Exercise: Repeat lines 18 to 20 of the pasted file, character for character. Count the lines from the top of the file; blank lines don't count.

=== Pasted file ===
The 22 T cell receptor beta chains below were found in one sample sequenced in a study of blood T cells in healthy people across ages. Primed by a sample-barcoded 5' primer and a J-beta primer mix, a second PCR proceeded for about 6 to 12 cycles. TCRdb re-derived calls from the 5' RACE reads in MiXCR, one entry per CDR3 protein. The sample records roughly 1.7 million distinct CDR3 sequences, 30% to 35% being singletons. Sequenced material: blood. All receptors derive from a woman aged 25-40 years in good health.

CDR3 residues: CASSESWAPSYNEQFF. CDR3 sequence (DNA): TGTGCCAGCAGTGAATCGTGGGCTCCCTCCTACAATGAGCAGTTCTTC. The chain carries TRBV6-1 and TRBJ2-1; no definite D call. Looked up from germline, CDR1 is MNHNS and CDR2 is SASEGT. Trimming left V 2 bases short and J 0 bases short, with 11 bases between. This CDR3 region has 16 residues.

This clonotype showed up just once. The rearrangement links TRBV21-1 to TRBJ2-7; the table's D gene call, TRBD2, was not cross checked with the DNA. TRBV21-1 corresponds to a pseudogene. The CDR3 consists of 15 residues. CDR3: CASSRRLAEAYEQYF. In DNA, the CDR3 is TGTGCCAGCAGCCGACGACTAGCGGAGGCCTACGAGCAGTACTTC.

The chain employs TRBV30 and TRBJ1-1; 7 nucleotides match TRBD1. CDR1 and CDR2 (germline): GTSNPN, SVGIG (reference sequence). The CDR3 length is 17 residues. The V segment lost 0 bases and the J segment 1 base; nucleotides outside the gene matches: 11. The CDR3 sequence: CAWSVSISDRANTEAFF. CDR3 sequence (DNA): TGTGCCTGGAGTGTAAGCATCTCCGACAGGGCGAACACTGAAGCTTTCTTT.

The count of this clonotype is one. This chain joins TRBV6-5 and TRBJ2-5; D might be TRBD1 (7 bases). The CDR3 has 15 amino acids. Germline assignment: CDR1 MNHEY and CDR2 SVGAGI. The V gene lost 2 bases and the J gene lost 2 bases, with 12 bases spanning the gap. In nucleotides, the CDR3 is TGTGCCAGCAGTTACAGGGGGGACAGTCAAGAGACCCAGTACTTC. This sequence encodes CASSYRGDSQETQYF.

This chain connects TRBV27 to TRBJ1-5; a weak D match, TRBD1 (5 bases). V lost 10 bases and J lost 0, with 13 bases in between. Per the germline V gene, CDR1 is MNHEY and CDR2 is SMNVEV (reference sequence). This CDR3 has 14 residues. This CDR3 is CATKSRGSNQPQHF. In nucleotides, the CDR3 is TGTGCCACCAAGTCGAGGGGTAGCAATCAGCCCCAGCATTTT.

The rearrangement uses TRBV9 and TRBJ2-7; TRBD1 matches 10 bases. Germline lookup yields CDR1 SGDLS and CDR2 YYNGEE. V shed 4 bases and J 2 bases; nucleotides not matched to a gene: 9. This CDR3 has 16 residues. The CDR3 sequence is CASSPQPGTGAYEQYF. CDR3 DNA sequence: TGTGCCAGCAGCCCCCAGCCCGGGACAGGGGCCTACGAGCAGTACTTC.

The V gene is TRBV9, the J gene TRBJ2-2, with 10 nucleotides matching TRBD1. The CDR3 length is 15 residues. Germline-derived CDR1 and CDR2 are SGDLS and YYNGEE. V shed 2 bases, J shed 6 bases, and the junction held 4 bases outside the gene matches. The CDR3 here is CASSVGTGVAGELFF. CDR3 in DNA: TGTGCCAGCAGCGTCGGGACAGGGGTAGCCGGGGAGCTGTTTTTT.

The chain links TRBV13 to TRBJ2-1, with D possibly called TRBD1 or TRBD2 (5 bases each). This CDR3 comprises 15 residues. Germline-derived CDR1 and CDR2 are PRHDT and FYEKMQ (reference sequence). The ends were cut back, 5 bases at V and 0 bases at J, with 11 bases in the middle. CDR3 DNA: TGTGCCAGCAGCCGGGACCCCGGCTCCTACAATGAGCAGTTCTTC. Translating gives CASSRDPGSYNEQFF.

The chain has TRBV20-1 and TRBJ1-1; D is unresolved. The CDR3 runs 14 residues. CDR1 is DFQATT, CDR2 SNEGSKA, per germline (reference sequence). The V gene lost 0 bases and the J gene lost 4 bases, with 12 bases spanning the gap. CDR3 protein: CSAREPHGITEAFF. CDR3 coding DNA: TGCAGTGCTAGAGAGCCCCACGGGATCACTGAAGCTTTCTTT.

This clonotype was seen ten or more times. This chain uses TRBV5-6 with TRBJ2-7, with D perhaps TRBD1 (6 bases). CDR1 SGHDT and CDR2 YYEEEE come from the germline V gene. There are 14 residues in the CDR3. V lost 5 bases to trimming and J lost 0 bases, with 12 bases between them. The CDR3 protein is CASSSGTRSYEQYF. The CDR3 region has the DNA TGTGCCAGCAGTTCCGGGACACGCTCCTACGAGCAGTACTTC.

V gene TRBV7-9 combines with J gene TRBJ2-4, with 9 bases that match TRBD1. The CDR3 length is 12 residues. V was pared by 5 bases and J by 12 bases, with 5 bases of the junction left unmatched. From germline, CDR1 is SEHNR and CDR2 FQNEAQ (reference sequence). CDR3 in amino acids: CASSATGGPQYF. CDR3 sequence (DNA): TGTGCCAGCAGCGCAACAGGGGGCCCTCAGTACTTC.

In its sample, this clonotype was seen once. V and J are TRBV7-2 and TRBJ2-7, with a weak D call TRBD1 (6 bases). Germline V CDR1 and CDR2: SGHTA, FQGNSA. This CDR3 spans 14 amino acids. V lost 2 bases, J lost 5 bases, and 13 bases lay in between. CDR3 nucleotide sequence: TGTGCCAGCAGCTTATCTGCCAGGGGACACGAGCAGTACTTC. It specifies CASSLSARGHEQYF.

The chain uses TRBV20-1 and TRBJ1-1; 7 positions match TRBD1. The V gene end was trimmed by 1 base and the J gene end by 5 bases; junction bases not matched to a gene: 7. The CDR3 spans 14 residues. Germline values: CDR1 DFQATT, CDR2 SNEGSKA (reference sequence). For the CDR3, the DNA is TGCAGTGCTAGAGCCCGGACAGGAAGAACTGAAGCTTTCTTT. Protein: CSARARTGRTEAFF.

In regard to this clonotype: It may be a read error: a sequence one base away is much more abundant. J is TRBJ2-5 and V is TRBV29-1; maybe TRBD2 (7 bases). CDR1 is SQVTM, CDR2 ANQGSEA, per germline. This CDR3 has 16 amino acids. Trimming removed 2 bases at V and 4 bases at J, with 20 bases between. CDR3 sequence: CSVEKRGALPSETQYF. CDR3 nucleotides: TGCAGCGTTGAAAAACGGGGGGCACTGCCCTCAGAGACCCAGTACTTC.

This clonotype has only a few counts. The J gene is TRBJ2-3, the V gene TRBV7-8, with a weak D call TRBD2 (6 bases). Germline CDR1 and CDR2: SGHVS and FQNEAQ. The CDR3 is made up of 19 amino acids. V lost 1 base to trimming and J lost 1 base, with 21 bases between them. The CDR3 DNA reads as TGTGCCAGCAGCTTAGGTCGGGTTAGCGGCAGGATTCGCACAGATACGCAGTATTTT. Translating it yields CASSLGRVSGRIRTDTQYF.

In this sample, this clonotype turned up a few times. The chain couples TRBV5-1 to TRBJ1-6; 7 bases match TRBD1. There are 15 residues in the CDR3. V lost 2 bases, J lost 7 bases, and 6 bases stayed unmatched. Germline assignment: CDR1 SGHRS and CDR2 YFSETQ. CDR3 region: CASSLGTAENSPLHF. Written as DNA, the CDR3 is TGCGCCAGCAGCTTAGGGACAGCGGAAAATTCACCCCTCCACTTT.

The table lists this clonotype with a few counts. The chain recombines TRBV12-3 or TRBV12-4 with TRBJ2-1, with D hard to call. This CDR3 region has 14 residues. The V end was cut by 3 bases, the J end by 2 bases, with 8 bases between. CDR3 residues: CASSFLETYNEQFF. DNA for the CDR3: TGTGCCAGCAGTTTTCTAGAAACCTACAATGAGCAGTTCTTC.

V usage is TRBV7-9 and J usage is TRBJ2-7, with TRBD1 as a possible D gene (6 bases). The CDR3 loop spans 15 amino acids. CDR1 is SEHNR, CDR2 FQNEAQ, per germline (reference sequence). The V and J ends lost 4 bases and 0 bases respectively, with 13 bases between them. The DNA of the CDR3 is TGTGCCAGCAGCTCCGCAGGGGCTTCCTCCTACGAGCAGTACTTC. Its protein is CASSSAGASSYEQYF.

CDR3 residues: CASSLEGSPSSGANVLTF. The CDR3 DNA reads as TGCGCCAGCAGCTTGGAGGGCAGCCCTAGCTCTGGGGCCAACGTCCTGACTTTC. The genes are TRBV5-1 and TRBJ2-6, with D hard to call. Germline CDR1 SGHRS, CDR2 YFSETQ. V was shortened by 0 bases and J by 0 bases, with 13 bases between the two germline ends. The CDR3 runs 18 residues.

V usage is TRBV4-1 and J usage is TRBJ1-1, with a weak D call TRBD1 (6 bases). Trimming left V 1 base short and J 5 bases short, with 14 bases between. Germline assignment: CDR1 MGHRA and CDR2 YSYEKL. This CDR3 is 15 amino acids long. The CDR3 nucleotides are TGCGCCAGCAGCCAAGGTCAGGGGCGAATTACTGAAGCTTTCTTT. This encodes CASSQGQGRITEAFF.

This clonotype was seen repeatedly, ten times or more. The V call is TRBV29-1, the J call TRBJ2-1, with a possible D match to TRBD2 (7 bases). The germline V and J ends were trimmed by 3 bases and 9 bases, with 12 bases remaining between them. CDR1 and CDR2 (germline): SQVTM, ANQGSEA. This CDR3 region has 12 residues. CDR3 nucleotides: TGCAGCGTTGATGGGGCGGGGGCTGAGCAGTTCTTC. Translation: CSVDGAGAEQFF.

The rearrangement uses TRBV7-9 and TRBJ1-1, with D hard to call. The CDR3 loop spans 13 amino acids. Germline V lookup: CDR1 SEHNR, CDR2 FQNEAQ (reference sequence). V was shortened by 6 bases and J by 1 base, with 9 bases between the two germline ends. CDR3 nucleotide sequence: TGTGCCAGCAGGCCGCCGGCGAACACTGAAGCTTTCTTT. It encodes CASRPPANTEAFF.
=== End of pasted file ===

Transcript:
The table lists this clonotype with a few counts. The chain recombines TRBV12-3 or TRBV12-4 with TRBJ2-1, with D hard to call. This CDR3 region has 14 residues. The V end was cut by 3 bases, the J end by 2 bases, with 8 bases between. CDR3 residues: CASSFLETYNEQFF. DNA for the CDR3: TGTGCCAGCAGTTTTCTAGAAACCTACAATGAGCAGTTCTTC.

V usage is TRBV7-9 and J usage is TRBJ2-7, with TRBD1 as a possible D gene (6 bases). The CDR3 loop spans 15 amino acids. CDR1 is SEHNR, CDR2 FQNEAQ, per germline (reference sequence). The V and J ends lost 4 bases and 0 bases respectively, with 13 bases between them. The DNA of the CDR3 is TGTGCCAGCAGCTCCGCAGGGGCTTCCTCCTACGAGCAGTACTTC. Its protein is CASSSAGASSYEQYF.

CDR3 residues: CASSLEGSPSSGANVLTF. The CDR3 DNA reads as TGCGCCAGCAGCTTGGAGGGCAGCCCTAGCTCTGGGGCCAACGTCCTGACTTTC. The genes are TRBV5-1 and TRBJ2-6, with D hard to call. Germline CDR1 SGHRS, CDR2 YFSETQ. V was shortened by 0 bases and J by 0 bases, with 13 bases between the two germline ends. The CDR3 runs 18 residues.